Juvenile black bears brought back to health, returned to wild in Vermont

(Photo by Tom Rogers, Vermont Fish & Wildlife Department)

PLYMOUTH, Vt. – The Vermont Fish & Wildlife Department successfully released several young orphaned bears back into the wild after a short stay with a wildlife rehabilitator.  The juvenile bears had shown up malnourished in residential areas earlier this spring.

Working in partnership with New Hampshire Fish & Game, the young bears were brought back to health by bear rehabilitators Ben and Phoebe Kilham in Lyme, N.H. The bears were released in southern Vermont at one of Fish & Wildlife’s large wildlife management areas.

Forrest Hammond, Vermont’s lead bear biologist, distinguishes orphaned juvenile bears from “problem bears” that have been repeatedly lured by human foods until they develop bad behaviors. There are no rehabilitation facilities or zoos that are willing to take a bear once it becomes a problem animal, so he urges people to avoid leaving out attractants such as bird feeders or garbage that can cause bears to associate people with food. He also urges residents to secure backyard chicken coops and bee hives with electric fencing to avoid attracting bears.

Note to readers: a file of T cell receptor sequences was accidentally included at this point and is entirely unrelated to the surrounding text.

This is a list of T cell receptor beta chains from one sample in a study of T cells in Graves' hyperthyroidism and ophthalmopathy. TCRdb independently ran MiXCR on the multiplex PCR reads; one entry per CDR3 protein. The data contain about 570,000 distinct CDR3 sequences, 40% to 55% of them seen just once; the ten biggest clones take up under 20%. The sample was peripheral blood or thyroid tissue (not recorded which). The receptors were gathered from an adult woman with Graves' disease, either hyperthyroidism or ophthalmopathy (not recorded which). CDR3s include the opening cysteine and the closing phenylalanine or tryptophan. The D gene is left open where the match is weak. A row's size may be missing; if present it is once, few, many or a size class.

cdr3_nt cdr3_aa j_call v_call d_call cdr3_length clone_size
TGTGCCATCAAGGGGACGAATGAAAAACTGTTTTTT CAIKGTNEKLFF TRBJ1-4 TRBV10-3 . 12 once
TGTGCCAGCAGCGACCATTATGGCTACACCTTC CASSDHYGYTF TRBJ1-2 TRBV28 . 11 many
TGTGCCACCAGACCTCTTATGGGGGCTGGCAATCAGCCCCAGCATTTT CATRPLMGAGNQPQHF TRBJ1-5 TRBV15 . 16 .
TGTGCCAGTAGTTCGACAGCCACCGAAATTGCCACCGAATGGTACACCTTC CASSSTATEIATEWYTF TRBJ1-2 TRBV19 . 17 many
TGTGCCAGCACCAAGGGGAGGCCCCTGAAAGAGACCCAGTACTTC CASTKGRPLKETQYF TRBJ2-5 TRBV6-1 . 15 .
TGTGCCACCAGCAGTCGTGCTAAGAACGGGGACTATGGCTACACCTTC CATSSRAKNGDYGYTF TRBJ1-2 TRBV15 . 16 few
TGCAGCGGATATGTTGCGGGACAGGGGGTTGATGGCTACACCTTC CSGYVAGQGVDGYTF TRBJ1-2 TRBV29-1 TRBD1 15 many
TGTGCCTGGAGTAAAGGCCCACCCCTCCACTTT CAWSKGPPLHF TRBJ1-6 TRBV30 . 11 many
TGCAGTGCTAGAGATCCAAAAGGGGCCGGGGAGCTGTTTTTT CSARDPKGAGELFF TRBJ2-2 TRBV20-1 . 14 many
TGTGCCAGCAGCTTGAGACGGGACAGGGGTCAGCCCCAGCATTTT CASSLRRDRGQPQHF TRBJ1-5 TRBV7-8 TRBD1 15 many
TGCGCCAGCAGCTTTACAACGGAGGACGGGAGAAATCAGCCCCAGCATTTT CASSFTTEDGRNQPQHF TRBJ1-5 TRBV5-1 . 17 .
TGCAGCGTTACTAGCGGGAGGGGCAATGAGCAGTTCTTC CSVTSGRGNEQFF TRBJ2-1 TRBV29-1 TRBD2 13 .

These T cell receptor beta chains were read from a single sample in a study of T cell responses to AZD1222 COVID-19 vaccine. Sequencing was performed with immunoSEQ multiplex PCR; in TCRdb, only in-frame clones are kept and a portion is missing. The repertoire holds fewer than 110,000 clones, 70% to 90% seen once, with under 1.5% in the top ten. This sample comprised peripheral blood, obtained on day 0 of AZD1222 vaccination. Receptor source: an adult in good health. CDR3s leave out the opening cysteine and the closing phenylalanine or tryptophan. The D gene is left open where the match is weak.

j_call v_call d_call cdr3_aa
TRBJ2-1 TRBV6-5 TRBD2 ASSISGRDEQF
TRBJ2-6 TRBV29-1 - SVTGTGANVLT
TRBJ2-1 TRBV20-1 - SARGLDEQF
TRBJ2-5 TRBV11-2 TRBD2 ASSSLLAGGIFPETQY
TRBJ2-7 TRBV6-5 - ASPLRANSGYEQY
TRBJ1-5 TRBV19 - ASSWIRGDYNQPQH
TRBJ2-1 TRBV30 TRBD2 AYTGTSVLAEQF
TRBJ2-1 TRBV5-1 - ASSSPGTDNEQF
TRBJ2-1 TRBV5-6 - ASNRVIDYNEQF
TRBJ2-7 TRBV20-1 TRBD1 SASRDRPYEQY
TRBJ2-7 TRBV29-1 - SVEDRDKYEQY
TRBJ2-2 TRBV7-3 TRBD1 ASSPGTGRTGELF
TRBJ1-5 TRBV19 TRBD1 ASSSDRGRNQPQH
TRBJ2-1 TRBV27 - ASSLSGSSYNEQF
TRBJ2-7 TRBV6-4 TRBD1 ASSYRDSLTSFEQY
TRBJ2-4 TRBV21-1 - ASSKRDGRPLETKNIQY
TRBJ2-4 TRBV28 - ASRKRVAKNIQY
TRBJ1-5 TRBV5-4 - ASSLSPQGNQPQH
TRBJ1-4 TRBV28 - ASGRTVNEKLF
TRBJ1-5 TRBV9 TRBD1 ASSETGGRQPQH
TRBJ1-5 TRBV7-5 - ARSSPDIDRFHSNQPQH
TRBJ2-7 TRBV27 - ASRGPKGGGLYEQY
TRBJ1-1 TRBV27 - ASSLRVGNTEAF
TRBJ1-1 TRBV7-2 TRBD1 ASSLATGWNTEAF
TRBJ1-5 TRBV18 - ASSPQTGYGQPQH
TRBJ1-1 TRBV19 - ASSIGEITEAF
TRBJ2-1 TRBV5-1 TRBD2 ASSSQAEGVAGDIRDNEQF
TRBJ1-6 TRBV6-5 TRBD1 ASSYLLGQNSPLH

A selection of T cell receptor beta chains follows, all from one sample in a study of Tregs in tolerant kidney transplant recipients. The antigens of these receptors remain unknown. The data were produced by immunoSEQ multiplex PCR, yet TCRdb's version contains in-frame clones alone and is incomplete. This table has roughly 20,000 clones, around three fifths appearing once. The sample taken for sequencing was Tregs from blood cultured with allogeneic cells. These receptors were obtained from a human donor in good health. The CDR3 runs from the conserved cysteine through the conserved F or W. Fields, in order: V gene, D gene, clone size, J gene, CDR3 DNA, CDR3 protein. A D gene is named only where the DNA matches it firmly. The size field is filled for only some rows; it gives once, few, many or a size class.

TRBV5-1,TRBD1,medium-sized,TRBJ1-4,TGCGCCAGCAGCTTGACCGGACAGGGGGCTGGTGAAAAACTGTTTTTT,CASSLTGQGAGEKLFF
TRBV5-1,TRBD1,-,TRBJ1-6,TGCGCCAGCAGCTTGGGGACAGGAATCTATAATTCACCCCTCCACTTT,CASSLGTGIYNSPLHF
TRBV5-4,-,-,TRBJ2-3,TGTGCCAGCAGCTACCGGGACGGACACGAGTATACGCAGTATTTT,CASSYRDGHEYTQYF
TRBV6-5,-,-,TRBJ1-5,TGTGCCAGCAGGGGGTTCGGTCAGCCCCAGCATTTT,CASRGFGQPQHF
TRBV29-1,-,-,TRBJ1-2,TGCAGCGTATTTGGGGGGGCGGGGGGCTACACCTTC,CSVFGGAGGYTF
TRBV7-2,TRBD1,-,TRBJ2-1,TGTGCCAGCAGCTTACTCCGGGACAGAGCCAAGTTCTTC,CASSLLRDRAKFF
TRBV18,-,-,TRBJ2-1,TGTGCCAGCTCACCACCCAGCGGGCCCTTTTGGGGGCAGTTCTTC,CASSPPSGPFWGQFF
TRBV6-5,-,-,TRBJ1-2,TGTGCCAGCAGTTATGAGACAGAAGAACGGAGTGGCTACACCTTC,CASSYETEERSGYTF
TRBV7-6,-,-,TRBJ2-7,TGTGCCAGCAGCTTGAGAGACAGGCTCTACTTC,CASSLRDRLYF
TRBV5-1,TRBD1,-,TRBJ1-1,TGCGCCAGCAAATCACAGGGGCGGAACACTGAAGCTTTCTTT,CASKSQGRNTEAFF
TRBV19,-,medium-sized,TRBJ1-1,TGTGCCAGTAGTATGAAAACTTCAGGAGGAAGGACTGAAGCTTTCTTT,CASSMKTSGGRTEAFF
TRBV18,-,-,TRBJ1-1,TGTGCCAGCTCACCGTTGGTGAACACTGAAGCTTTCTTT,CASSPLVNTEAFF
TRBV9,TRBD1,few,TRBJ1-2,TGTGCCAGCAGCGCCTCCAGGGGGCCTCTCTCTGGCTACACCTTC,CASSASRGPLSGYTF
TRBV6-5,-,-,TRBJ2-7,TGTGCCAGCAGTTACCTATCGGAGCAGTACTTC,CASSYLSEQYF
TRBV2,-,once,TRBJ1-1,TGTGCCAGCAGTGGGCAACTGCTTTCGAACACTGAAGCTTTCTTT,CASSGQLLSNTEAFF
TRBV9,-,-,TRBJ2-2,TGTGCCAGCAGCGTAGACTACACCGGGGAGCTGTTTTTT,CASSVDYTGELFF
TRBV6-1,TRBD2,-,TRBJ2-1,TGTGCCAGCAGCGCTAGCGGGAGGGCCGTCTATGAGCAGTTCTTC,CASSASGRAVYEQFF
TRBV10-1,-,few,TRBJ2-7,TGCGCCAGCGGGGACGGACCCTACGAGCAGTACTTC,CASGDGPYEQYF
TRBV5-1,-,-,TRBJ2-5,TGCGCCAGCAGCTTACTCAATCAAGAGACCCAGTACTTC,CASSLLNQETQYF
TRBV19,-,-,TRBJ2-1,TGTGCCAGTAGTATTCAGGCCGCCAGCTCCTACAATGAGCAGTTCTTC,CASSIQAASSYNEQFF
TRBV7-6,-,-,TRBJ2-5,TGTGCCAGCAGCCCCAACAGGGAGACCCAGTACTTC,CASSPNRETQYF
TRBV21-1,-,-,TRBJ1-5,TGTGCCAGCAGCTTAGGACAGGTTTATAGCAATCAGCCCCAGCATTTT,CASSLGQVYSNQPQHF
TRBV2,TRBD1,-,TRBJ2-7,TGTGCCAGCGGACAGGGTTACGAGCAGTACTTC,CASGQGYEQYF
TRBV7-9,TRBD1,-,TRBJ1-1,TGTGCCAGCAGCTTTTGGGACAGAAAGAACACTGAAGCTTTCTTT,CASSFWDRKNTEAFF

“It’s nearly impossible to relocate or rehabilitate a bear once it associates humans with food,” Hammond notes. “We get hundreds of bear complaints a year and, while we work to find a resolution that benefits all concerned, it sometimes can have fatal consequences for the bear. It’s up to all of us to change our behavior and remove any potential bear attractants from our yards so that young bears like these can live a wild and natural life.”

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